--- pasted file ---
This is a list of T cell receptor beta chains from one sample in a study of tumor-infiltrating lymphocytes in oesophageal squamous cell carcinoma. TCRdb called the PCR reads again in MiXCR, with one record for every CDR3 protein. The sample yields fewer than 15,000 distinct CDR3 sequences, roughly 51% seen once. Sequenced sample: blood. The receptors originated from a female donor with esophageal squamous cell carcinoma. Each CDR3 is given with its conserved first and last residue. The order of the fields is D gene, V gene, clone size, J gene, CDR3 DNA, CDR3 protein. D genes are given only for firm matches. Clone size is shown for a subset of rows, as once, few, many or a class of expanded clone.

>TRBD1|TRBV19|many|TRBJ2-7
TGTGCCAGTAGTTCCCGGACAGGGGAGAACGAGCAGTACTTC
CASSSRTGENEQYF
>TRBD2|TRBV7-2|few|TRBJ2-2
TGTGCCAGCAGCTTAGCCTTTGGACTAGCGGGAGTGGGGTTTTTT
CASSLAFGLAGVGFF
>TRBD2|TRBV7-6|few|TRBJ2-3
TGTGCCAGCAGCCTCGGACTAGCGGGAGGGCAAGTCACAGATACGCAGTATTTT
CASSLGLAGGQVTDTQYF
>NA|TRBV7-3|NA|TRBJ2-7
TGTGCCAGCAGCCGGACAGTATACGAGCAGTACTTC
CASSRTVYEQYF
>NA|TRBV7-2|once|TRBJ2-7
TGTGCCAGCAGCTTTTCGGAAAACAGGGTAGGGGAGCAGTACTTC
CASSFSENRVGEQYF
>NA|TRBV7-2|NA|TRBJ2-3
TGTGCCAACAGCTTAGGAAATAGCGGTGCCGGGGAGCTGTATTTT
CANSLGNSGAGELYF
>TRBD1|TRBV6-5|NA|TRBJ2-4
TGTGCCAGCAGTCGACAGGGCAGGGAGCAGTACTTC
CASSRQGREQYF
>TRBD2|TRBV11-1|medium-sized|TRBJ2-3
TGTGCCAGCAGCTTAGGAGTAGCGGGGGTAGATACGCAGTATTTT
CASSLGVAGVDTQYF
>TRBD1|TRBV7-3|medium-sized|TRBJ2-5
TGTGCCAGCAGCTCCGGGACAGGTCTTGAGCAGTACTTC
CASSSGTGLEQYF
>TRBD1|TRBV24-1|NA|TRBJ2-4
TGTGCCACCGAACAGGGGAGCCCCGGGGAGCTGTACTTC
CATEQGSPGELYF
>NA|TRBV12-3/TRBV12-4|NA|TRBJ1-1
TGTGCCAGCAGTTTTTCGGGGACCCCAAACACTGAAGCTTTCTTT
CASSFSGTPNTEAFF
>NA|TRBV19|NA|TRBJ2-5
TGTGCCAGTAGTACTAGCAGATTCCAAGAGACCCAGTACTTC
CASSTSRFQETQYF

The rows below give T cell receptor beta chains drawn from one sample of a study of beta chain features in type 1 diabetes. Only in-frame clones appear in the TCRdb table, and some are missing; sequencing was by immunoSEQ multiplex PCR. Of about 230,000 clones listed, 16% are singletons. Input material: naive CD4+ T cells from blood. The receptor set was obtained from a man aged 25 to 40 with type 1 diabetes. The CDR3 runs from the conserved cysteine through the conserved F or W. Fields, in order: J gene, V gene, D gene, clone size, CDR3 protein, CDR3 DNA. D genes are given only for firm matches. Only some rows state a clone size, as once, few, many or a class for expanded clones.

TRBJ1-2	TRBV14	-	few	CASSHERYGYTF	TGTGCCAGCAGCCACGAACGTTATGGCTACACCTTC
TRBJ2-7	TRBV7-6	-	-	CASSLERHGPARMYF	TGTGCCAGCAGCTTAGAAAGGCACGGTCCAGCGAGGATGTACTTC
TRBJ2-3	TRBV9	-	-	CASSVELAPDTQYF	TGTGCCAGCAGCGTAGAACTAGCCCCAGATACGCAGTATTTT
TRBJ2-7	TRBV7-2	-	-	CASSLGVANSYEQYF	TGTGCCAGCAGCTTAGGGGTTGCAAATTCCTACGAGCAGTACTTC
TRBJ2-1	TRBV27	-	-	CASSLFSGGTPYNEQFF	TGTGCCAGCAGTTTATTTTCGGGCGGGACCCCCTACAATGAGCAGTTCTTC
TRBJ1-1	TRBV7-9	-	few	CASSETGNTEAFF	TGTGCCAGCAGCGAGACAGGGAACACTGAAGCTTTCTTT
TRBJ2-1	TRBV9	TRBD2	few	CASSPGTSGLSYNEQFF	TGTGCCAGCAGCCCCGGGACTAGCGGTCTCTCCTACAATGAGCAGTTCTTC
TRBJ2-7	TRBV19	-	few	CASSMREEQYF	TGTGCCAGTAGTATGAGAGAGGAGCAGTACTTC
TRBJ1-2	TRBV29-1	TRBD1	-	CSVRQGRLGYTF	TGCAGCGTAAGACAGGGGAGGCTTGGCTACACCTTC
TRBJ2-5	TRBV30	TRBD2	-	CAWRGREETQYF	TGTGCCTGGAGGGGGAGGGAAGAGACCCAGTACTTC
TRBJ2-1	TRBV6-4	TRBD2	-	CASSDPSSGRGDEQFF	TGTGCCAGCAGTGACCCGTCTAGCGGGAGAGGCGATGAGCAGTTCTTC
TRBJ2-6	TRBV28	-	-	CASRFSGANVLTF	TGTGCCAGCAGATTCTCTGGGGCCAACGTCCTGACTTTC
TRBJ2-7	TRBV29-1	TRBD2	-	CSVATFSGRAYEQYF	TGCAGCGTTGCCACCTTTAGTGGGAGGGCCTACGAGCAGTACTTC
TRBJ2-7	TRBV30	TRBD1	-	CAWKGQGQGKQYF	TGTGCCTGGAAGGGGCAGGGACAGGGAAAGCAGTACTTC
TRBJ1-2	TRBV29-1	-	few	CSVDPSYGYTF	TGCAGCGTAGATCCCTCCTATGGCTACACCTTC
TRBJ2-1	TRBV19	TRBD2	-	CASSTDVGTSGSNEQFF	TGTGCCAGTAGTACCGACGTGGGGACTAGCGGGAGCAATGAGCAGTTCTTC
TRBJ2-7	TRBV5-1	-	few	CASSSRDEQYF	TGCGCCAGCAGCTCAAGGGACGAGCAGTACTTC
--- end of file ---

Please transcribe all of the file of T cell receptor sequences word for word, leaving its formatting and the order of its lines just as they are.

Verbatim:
This is a list of T cell receptor beta chains from one sample in a study of tumor-infiltrating lymphocytes in oesophageal squamous cell carcinoma. TCRdb called the PCR reads again in MiXCR, with one record for every CDR3 protein. The sample yields fewer than 15,000 distinct CDR3 sequences, roughly 51% seen once. Sequenced sample: blood. The receptors originated from a female donor with esophageal squamous cell carcinoma. Each CDR3 is given with its conserved first and last residue. The order of the fields is D gene, V gene, clone size, J gene, CDR3 DNA, CDR3 protein. D genes are given only for firm matches. Clone size is shown for a subset of rows, as once, few, many or a class of expanded clone.

>TRBD1|TRBV19|many|TRBJ2-7
TGTGCCAGTAGTTCCCGGACAGGGGAGAACGAGCAGTACTTC
CASSSRTGENEQYF
>TRBD2|TRBV7-2|few|TRBJ2-2
TGTGCCAGCAGCTTAGCCTTTGGACTAGCGGGAGTGGGGTTTTTT
CASSLAFGLAGVGFF
>TRBD2|TRBV7-6|few|TRBJ2-3
TGTGCCAGCAGCCTCGGACTAGCGGGAGGGCAAGTCACAGATACGCAGTATTTT
CASSLGLAGGQVTDTQYF
>NA|TRBV7-3|NA|TRBJ2-7
TGTGCCAGCAGCCGGACAGTATACGAGCAGTACTTC
CASSRTVYEQYF
>NA|TRBV7-2|once|TRBJ2-7
TGTGCCAGCAGCTTTTCGGAAAACAGGGTAGGGGAGCAGTACTTC
CASSFSENRVGEQYF
>NA|TRBV7-2|NA|TRBJ2-3
TGTGCCAACAGCTTAGGAAATAGCGGTGCCGGGGAGCTGTATTTT
CANSLGNSGAGELYF
>TRBD1|TRBV6-5|NA|TRBJ2-4
TGTGCCAGCAGTCGACAGGGCAGGGAGCAGTACTTC
CASSRQGREQYF
>TRBD2|TRBV11-1|medium-sized|TRBJ2-3
TGTGCCAGCAGCTTAGGAGTAGCGGGGGTAGATACGCAGTATTTT
CASSLGVAGVDTQYF
>TRBD1|TRBV7-3|medium-sized|TRBJ2-5
TGTGCCAGCAGCTCCGGGACAGGTCTTGAGCAGTACTTC
CASSSGTGLEQYF
>TRBD1|TRBV24-1|NA|TRBJ2-4
TGTGCCACCGAACAGGGGAGCCCCGGGGAGCTGTACTTC
CATEQGSPGELYF
>NA|TRBV12-3/TRBV12-4|NA|TRBJ1-1
TGTGCCAGCAGTTTTTCGGGGACCCCAAACACTGAAGCTTTCTTT
CASSFSGTPNTEAFF
>NA|TRBV19|NA|TRBJ2-5
TGTGCCAGTAGTACTAGCAGATTCCAAGAGACCCAGTACTTC
CASSTSRFQETQYF

The rows below give T cell receptor beta chains drawn from one sample of a study of beta chain features in type 1 diabetes. Only in-frame clones appear in the TCRdb table, and some are missing; sequencing was by immunoSEQ multiplex PCR. Of about 230,000 clones listed, 16% are singletons. Input material: naive CD4+ T cells from blood. The receptor set was obtained from a man aged 25 to 40 with type 1 diabetes. The CDR3 runs from the conserved cysteine through the conserved F or W. Fields, in order: J gene, V gene, D gene, clone size, CDR3 protein, CDR3 DNA. D genes are given only for firm matches. Only some rows state a clone size, as once, few, many or a class for expanded clones.

TRBJ1-2	TRBV14	-	few	CASSHERYGYTF	TGTGCCAGCAGCCACGAACGTTATGGCTACACCTTC
TRBJ2-7	TRBV7-6	-	-	CASSLERHGPARMYF	TGTGCCAGCAGCTTAGAAAGGCACGGTCCAGCGAGGATGTACTTC
TRBJ2-3	TRBV9	-	-	CASSVELAPDTQYF	TGTGCCAGCAGCGTAGAACTAGCCCCAGATACGCAGTATTTT
TRBJ2-7	TRBV7-2	-	-	CASSLGVANSYEQYF	TGTGCCAGCAGCTTAGGGGTTGCAAATTCCTACGAGCAGTACTTC
TRBJ2-1	TRBV27	-	-	CASSLFSGGTPYNEQFF	TGTGCCAGCAGTTTATTTTCGGGCGGGACCCCCTACAATGAGCAGTTCTTC
TRBJ1-1	TRBV7-9	-	few	CASSETGNTEAFF	TGTGCCAGCAGCGAGACAGGGAACACTGAAGCTTTCTTT
TRBJ2-1	TRBV9	TRBD2	few	CASSPGTSGLSYNEQFF	TGTGCCAGCAGCCCCGGGACTAGCGGTCTCTCCTACAATGAGCAGTTCTTC
TRBJ2-7	TRBV19	-	few	CASSMREEQYF	TGTGCCAGTAGTATGAGAGAGGAGCAGTACTTC
TRBJ1-2	TRBV29-1	TRBD1	-	CSVRQGRLGYTF	TGCAGCGTAAGACAGGGGAGGCTTGGCTACACCTTC
TRBJ2-5	TRBV30	TRBD2	-	CAWRGREETQYF	TGTGCCTGGAGGGGGAGGGAAGAGACCCAGTACTTC
TRBJ2-1	TRBV6-4	TRBD2	-	CASSDPSSGRGDEQFF	TGTGCCAGCAGTGACCCGTCTAGCGGGAGAGGCGATGAGCAGTTCTTC
TRBJ2-6	TRBV28	-	-	CASRFSGANVLTF	TGTGCCAGCAGATTCTCTGGGGCCAACGTCCTGACTTTC
TRBJ2-7	TRBV29-1	TRBD2	-	CSVATFSGRAYEQYF	TGCAGCGTTGCCACCTTTAGTGGGAGGGCCTACGAGCAGTACTTC
TRBJ2-7	TRBV30	TRBD1	-	CAWKGQGQGKQYF	TGTGCCTGGAAGGGGCAGGGACAGGGAAAGCAGTACTTC
TRBJ1-2	TRBV29-1	-	few	CSVDPSYGYTF	TGCAGCGTAGATCCCTCCTATGGCTACACCTTC
TRBJ2-1	TRBV19	TRBD2	-	CASSTDVGTSGSNEQFF	TGTGCCAGTAGTACCGACGTGGGGACTAGCGGGAGCAATGAGCAGTTCTTC
TRBJ2-7	TRBV5-1	-	few	CASSSRDEQYF	TGCGCCAGCAGCTCAAGGGACGAGCAGTACTTC